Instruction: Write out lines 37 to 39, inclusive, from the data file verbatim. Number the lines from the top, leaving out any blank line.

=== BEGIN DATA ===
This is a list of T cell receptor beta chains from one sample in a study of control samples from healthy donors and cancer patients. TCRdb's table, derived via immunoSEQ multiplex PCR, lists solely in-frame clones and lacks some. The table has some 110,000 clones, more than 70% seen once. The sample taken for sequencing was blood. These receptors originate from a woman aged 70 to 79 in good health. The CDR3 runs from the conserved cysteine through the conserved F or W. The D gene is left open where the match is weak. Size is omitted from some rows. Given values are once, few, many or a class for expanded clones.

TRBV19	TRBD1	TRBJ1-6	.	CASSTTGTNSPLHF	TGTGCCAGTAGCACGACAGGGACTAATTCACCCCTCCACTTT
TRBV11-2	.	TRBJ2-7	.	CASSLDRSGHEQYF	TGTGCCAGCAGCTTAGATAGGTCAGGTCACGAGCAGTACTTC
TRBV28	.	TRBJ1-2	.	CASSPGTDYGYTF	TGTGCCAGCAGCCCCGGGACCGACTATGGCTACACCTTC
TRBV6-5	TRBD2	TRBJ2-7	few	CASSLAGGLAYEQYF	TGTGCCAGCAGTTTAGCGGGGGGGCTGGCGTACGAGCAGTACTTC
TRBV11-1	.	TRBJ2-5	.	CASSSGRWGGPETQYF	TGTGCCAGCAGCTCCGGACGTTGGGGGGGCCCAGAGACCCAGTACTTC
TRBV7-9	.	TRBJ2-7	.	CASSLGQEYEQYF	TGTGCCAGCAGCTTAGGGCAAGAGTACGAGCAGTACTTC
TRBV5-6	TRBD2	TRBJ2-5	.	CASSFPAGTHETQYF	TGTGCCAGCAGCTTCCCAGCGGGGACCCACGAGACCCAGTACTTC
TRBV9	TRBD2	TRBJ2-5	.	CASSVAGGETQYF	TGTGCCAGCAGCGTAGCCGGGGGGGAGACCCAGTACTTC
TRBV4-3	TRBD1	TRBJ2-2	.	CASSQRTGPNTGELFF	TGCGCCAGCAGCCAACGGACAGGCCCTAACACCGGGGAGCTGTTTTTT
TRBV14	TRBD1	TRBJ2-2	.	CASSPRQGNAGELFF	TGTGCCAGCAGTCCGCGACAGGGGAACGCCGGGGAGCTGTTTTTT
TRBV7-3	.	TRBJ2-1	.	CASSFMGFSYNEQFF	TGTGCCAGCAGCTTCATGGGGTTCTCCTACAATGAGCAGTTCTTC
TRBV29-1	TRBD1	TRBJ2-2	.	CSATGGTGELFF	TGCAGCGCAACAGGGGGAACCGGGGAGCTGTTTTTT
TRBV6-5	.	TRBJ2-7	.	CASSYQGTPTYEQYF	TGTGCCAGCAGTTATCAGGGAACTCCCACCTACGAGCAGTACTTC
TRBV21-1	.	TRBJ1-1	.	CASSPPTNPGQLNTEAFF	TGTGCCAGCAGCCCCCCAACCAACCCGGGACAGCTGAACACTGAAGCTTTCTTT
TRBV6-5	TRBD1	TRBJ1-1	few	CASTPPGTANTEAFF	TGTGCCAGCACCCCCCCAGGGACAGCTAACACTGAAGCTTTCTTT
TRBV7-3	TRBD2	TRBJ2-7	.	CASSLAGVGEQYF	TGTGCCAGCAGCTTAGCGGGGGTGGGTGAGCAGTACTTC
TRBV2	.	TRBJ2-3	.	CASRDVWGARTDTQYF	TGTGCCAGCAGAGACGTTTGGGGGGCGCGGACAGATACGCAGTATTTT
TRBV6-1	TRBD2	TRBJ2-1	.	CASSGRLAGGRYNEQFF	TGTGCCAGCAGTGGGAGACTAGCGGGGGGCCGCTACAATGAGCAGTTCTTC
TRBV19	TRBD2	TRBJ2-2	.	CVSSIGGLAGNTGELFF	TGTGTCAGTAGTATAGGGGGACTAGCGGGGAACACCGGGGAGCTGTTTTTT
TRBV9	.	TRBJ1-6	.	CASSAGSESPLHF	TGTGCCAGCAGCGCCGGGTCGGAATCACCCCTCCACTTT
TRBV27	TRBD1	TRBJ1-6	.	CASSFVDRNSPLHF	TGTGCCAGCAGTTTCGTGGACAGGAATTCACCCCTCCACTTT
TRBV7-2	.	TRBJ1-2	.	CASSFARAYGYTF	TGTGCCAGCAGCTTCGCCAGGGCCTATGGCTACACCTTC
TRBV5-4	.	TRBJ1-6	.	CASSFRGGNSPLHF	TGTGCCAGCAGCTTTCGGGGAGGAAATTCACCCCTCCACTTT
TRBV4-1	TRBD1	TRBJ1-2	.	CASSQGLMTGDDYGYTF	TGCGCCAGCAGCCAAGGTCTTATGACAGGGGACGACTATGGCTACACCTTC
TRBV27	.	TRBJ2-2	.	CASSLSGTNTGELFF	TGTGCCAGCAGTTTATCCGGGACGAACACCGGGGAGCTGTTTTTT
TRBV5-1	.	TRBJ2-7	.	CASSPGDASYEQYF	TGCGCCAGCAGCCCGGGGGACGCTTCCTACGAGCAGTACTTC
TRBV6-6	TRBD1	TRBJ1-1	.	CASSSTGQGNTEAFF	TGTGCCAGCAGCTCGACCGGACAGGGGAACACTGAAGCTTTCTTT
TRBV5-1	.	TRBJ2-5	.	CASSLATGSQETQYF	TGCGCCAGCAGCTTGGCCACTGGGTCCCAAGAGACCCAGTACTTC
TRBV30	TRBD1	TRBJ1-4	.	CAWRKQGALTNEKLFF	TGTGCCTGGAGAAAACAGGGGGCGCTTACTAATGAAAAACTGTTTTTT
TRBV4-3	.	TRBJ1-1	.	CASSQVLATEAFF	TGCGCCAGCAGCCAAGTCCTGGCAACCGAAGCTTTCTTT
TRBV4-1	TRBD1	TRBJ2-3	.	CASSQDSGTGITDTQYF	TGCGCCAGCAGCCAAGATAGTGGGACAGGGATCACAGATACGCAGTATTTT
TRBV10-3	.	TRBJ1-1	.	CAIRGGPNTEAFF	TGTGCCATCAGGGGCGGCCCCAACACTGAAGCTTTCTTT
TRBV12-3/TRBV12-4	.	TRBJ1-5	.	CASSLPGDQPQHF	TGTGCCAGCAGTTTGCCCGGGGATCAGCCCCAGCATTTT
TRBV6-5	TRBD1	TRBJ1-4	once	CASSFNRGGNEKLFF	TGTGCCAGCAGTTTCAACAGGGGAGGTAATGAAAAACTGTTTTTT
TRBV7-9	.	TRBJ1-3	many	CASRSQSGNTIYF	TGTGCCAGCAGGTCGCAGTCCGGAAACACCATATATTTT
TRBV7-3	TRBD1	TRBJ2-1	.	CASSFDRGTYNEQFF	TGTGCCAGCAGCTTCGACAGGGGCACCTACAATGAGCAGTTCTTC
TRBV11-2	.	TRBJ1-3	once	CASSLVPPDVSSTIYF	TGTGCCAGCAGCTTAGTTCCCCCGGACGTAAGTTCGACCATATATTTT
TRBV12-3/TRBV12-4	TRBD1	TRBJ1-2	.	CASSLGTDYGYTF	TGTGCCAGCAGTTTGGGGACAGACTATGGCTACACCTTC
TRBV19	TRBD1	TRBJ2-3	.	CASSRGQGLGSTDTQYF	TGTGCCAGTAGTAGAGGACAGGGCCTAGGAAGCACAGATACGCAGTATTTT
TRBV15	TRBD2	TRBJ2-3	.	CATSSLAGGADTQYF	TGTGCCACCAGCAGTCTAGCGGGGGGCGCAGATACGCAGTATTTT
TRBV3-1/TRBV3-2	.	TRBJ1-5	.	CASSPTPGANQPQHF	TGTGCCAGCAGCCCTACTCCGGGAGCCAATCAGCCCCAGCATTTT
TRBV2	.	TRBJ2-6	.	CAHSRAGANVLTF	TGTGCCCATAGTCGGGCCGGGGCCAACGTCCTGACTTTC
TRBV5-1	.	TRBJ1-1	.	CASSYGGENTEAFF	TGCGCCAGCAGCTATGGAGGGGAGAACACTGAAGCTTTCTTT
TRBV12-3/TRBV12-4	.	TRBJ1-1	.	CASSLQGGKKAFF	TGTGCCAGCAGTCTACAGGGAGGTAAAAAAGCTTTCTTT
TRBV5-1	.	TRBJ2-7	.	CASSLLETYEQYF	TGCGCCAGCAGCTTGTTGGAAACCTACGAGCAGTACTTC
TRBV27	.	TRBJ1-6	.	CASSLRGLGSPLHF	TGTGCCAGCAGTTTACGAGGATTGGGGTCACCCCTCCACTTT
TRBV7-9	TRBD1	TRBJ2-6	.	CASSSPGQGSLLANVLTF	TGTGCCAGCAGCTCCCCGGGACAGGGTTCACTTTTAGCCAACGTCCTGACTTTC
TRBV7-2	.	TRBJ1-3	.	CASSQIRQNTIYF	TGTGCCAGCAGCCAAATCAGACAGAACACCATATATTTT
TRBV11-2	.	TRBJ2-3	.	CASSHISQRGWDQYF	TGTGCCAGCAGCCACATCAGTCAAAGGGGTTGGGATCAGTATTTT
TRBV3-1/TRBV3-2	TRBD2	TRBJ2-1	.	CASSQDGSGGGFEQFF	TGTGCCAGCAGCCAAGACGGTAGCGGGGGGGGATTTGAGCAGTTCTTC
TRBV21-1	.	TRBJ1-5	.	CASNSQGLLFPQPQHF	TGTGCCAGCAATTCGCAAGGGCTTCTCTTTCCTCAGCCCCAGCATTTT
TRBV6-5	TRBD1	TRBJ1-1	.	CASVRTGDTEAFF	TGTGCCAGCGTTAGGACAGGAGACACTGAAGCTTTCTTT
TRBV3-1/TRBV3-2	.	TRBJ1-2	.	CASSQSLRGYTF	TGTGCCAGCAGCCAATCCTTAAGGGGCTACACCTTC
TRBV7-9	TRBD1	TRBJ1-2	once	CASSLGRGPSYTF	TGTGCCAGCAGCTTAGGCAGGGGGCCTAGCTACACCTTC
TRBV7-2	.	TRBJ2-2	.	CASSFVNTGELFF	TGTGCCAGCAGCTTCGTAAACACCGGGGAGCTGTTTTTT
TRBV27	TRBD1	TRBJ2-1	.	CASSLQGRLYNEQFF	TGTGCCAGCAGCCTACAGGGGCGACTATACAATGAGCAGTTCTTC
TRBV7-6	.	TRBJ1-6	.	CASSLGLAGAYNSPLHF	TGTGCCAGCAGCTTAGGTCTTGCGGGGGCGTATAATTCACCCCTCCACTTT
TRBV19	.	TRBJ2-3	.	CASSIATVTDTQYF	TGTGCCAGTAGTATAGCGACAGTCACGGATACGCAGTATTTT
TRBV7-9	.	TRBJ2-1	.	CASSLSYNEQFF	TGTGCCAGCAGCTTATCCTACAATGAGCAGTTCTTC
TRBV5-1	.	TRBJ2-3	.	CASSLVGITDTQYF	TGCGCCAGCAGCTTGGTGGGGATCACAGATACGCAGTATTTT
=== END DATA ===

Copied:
TRBV7-3	TRBD1	TRBJ2-1	.	CASSFDRGTYNEQFF	TGTGCCAGCAGCTTCGACAGGGGCACCTACAATGAGCAGTTCTTC
TRBV11-2	.	TRBJ1-3	once	CASSLVPPDVSSTIYF	TGTGCCAGCAGCTTAGTTCCCCCGGACGTAAGTTCGACCATATATTTT
TRBV12-3/TRBV12-4	TRBD1	TRBJ1-2	.	CASSLGTDYGYTF	TGTGCCAGCAGTTTGGGGACAGACTATGGCTACACCTTC